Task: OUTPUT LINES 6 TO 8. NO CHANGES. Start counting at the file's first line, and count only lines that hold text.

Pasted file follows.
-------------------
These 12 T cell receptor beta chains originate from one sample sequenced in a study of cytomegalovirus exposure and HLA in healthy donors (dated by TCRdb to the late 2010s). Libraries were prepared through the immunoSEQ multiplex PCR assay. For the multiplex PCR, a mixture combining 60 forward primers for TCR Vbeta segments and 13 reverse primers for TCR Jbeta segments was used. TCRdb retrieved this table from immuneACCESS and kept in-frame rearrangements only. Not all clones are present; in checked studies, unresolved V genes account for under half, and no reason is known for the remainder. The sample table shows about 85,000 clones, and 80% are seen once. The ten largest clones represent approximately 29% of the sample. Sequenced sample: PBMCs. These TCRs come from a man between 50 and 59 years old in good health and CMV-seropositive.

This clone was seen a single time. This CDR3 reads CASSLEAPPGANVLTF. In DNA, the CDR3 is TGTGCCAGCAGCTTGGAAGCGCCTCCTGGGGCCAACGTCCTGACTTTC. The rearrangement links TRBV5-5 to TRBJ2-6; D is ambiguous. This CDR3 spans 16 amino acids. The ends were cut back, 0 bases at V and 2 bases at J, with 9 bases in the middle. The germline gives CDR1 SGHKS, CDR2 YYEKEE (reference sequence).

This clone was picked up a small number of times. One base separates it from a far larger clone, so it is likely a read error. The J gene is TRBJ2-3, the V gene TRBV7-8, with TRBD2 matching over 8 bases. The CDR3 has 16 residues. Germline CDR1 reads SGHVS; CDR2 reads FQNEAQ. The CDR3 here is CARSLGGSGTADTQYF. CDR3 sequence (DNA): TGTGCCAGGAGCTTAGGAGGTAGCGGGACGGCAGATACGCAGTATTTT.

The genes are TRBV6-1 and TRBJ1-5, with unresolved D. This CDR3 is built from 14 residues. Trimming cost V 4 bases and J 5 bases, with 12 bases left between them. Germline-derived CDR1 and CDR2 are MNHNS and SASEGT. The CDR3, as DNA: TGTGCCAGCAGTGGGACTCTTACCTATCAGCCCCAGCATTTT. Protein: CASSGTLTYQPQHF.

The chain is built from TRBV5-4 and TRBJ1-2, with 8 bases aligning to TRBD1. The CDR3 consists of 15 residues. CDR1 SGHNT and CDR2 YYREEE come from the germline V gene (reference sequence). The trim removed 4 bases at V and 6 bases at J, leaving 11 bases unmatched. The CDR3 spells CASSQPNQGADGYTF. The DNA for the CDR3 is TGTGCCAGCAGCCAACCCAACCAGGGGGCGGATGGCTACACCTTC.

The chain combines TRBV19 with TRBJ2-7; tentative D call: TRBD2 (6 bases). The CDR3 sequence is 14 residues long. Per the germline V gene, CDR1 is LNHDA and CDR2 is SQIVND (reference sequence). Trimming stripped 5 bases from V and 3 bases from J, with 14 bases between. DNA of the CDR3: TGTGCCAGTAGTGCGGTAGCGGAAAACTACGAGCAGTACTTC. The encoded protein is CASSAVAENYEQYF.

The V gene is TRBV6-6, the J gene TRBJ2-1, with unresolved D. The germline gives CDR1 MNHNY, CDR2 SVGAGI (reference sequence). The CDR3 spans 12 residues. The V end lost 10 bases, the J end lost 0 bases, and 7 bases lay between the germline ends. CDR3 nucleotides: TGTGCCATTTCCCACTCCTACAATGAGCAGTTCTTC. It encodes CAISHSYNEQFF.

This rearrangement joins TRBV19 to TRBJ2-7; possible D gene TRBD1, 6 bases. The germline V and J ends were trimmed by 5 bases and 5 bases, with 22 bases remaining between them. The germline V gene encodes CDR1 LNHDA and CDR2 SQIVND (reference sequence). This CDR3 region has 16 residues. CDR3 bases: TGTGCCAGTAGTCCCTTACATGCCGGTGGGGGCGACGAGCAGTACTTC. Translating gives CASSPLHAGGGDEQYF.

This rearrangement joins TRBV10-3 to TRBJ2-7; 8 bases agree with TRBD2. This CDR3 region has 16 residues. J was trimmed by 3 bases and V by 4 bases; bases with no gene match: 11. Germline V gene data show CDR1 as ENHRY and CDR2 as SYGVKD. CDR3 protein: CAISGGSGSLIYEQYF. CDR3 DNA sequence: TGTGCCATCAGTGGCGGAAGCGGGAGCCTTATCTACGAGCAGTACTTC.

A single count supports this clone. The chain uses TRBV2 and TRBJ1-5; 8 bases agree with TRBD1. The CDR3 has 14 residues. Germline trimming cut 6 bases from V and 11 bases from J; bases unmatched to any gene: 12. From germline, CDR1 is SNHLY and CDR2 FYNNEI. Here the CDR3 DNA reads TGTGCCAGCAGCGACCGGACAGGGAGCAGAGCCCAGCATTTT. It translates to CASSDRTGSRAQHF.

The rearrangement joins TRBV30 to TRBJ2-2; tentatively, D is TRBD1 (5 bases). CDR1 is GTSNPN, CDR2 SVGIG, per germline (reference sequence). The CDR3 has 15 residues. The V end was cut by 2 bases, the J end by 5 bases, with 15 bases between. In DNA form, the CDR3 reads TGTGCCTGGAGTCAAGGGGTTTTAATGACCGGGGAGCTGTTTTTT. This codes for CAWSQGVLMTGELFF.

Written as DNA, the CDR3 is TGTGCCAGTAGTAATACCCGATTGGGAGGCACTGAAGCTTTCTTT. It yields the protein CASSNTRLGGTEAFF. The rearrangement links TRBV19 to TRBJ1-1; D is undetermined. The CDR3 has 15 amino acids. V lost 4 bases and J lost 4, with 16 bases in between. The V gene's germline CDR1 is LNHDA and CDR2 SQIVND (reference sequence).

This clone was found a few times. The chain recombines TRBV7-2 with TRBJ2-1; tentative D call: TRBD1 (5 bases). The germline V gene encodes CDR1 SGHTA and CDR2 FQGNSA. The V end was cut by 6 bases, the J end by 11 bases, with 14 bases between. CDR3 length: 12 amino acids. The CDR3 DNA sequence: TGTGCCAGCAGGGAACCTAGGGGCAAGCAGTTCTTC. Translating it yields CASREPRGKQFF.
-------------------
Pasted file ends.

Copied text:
The chain combines TRBV19 with TRBJ2-7; tentative D call: TRBD2 (6 bases). The CDR3 sequence is 14 residues long. Per the germline V gene, CDR1 is LNHDA and CDR2 is SQIVND (reference sequence). Trimming stripped 5 bases from V and 3 bases from J, with 14 bases between. DNA of the CDR3: TGTGCCAGTAGTGCGGTAGCGGAAAACTACGAGCAGTACTTC. The encoded protein is CASSAVAENYEQYF.

The V gene is TRBV6-6, the J gene TRBJ2-1, with unresolved D. The germline gives CDR1 MNHNY, CDR2 SVGAGI (reference sequence). The CDR3 spans 12 residues. The V end lost 10 bases, the J end lost 0 bases, and 7 bases lay between the germline ends. CDR3 nucleotides: TGTGCCATTTCCCACTCCTACAATGAGCAGTTCTTC. It encodes CAISHSYNEQFF.

This rearrangement joins TRBV19 to TRBJ2-7; possible D gene TRBD1, 6 bases. The germline V and J ends were trimmed by 5 bases and 5 bases, with 22 bases remaining between them. The germline V gene encodes CDR1 LNHDA and CDR2 SQIVND (reference sequence). This CDR3 region has 16 residues. CDR3 bases: TGTGCCAGTAGTCCCTTACATGCCGGTGGGGGCGACGAGCAGTACTTC. Translating gives CASSPLHAGGGDEQYF.